Tam Glen

Original Text: 
T. S., Edinburgh Magazine (Nov. 1784).
2      Some counsel unto me come len';
3To anger them a' is a pity,
4      But what will I do wi' Tam Glen?
5I'm thinking, wi' sic a braw fellow,
7What care I in riches to wallow,
9There's Lowrie, the laird o' Dumeller,
11He brags and he blaws o' his siller,
12      But when will he dance like Tam Glen?
14      And bids me beware o' young men;
15They flatter, she says, to deceive me;
16      But wha can think sae o' Tam Glen?
18      He'll gie me guid hunder marks ten:
19But, if it's ordain'd I maun take him,
20      O wha will I get but Tam Glen?
21Yestreen at the valentines' dealing,
23For thrice I drew ane without failing,
24      And thrice it was written, "Tam Glen"!
27His likeness cam up the house staukin,
28      And the very gray breeks o' Tam Glen!
29Come counsel, dear Tittie, don't tarry;
30      I'll gie ye my bonie black hen,
31Gif ye will advise me to marry
32      The lad I lo'e dearly, Tam Glen.

Notes

1] Tittie: sister. Back to Line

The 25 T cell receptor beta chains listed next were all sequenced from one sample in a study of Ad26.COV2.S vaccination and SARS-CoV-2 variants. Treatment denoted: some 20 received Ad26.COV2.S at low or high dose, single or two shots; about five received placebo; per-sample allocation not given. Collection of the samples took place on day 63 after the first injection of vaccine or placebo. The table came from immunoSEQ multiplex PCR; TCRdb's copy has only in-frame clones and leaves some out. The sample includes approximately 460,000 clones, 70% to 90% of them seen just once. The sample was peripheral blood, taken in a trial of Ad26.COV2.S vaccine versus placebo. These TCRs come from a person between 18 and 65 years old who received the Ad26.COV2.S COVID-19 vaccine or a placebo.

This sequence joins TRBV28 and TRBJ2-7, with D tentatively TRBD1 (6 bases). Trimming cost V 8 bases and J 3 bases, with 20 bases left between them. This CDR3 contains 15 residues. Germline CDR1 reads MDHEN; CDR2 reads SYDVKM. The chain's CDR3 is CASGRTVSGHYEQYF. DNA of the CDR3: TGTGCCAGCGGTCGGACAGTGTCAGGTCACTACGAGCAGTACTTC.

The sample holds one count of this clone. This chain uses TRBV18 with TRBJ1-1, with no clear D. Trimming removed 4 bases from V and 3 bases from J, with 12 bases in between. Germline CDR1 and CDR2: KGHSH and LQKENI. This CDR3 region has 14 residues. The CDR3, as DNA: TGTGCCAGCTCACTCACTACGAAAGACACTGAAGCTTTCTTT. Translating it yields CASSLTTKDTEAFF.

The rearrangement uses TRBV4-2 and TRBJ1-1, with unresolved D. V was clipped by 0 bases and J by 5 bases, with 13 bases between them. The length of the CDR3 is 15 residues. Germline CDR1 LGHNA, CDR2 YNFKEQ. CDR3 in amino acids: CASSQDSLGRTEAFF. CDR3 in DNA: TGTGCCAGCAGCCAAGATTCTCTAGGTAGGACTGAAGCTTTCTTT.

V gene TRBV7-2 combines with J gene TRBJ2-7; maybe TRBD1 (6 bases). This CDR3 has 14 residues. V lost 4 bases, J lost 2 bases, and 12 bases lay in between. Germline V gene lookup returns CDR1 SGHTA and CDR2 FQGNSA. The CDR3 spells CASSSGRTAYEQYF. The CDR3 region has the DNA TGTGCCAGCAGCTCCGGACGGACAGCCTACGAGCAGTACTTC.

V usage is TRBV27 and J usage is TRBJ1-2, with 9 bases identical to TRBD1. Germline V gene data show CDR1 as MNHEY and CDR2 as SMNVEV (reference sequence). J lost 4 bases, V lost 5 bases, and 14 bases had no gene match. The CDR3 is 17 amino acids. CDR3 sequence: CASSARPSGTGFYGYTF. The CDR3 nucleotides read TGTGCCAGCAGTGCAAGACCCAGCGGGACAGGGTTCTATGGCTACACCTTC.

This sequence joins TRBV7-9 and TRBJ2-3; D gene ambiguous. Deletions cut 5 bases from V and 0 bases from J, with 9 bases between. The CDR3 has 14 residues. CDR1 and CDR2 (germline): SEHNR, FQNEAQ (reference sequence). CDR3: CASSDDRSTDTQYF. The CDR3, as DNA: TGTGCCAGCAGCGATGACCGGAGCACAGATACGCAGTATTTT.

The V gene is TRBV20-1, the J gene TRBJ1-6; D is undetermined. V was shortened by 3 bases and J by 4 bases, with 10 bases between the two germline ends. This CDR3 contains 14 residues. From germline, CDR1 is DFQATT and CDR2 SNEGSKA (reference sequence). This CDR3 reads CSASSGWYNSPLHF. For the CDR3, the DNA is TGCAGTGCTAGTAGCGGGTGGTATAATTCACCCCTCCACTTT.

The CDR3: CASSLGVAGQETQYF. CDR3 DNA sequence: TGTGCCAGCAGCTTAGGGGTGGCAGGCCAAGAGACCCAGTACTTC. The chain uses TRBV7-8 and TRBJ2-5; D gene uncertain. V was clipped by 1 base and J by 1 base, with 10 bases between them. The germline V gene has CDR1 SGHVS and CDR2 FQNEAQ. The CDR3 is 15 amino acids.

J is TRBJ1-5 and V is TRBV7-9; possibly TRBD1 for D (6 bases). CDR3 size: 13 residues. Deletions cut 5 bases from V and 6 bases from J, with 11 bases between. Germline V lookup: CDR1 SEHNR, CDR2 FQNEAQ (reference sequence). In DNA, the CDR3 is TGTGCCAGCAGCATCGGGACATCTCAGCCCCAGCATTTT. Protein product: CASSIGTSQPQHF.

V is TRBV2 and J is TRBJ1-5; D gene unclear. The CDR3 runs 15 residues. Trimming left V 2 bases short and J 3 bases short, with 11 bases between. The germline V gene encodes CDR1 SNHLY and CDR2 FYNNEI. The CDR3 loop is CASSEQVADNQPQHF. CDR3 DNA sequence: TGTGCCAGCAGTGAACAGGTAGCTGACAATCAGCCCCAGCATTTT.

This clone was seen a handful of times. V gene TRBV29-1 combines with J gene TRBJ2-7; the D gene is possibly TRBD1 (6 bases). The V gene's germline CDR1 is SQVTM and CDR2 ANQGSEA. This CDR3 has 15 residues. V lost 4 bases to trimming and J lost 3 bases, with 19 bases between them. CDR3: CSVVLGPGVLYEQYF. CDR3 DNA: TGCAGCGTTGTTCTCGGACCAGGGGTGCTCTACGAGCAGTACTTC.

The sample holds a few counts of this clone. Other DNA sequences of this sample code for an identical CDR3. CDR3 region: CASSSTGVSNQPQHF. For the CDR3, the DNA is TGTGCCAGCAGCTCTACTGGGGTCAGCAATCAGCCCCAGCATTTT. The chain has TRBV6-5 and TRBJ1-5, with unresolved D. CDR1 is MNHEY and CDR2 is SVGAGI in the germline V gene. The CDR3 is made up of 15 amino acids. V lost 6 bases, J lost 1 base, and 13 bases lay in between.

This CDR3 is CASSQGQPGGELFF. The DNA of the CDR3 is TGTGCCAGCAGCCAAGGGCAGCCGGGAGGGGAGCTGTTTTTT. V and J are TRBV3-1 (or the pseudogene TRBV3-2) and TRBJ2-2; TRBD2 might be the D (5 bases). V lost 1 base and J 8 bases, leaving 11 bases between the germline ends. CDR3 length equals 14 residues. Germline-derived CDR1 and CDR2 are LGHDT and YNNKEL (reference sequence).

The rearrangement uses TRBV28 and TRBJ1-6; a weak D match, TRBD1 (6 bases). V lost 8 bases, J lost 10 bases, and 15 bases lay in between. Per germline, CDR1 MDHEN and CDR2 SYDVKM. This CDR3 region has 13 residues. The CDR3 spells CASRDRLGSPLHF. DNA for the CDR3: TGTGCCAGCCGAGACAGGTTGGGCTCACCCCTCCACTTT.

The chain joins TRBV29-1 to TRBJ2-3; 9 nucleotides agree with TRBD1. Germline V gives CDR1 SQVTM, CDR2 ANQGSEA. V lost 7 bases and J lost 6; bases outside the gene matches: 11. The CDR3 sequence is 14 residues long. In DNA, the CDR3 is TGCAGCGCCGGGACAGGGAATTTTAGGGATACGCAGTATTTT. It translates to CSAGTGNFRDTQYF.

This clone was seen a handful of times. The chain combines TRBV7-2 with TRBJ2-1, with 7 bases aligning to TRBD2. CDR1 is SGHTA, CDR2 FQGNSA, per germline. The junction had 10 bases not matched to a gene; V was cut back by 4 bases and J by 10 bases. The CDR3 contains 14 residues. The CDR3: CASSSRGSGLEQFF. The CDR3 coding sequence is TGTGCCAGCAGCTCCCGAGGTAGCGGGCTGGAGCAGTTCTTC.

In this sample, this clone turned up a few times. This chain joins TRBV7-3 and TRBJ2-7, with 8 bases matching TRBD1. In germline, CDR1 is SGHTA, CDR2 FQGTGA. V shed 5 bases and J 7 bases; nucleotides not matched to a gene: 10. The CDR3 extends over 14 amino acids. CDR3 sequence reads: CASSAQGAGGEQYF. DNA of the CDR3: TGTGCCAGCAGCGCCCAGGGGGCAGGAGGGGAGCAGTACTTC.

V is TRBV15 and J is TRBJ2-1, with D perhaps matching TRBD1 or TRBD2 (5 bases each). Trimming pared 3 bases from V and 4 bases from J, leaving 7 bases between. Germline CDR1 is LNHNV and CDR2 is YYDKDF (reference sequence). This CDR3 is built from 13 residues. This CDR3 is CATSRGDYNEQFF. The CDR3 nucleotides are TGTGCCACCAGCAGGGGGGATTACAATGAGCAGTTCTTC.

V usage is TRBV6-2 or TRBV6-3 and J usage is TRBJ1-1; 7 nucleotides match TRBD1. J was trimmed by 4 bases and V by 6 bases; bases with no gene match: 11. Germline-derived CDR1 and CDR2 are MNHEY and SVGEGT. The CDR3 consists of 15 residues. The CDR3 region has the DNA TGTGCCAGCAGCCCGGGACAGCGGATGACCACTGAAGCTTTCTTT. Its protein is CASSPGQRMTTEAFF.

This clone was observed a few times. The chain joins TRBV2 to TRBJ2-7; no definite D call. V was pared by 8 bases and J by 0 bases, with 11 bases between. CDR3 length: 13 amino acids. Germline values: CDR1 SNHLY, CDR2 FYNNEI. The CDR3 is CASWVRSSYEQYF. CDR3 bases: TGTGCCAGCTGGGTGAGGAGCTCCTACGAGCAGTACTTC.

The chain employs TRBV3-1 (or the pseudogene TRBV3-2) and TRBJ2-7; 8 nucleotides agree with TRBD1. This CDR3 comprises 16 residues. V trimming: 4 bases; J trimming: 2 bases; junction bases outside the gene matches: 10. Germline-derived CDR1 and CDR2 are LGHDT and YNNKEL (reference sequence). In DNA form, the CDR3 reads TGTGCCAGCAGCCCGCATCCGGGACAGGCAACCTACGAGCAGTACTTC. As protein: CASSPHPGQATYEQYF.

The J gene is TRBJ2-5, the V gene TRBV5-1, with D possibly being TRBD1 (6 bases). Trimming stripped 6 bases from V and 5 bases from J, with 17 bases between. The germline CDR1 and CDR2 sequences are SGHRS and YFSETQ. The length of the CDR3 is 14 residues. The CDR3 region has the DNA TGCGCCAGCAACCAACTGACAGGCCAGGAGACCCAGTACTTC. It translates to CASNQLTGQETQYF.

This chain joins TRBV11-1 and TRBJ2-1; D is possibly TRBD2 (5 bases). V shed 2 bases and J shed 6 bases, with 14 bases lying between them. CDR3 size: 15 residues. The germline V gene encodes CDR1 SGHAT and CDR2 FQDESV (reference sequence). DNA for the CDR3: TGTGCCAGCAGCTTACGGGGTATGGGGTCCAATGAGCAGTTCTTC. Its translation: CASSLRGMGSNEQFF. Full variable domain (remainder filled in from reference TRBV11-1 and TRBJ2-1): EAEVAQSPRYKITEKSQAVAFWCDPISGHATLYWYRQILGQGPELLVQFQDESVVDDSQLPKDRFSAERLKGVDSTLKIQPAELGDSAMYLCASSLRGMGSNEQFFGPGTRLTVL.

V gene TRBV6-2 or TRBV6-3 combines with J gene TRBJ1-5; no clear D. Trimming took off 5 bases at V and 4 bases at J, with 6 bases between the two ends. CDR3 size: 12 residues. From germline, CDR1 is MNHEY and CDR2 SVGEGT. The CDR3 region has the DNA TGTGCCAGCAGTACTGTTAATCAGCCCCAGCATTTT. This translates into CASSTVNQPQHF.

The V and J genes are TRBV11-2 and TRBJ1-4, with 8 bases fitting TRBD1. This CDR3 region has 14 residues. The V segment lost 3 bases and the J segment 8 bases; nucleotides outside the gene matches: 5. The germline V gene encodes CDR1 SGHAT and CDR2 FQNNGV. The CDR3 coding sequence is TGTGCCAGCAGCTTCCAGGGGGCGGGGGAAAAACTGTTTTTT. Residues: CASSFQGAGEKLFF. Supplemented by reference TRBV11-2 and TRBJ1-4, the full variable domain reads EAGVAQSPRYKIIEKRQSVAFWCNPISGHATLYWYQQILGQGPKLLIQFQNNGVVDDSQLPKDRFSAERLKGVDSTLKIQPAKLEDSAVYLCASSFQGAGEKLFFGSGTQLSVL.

6] poortith: poverty.
fen': fend, i.e., shift for a living Back to Line
8] maunna: may not. Back to Line
10] ben: inside. Back to Line
13] minnie: mother.
deave: deafen. Back to Line
17] gin: if. Back to Line
22] sten: leap. Back to Line
25] "You go out, one or more (for this is a social spell), to a south-running spring, or rivulet, where 'three lairds' lands meet" and dip your left shirt-sleeve. Go to bed in sight of a fire, and hang your wet sleeve before it to dry. Lie awake; and, some time near midnight, an apparition, having the exact figure of the grand object in question, will come and turn the sleeve, as if to dry the other side of it" (Burns' note).
waukin: watching. Back to Line
26] droukit: drenched. Back to Line
Publication Start Year: 
1784
RPO poem Editors: 
G. G. Falle
RPO Edition: 
3RP 2.312.
Rhyme: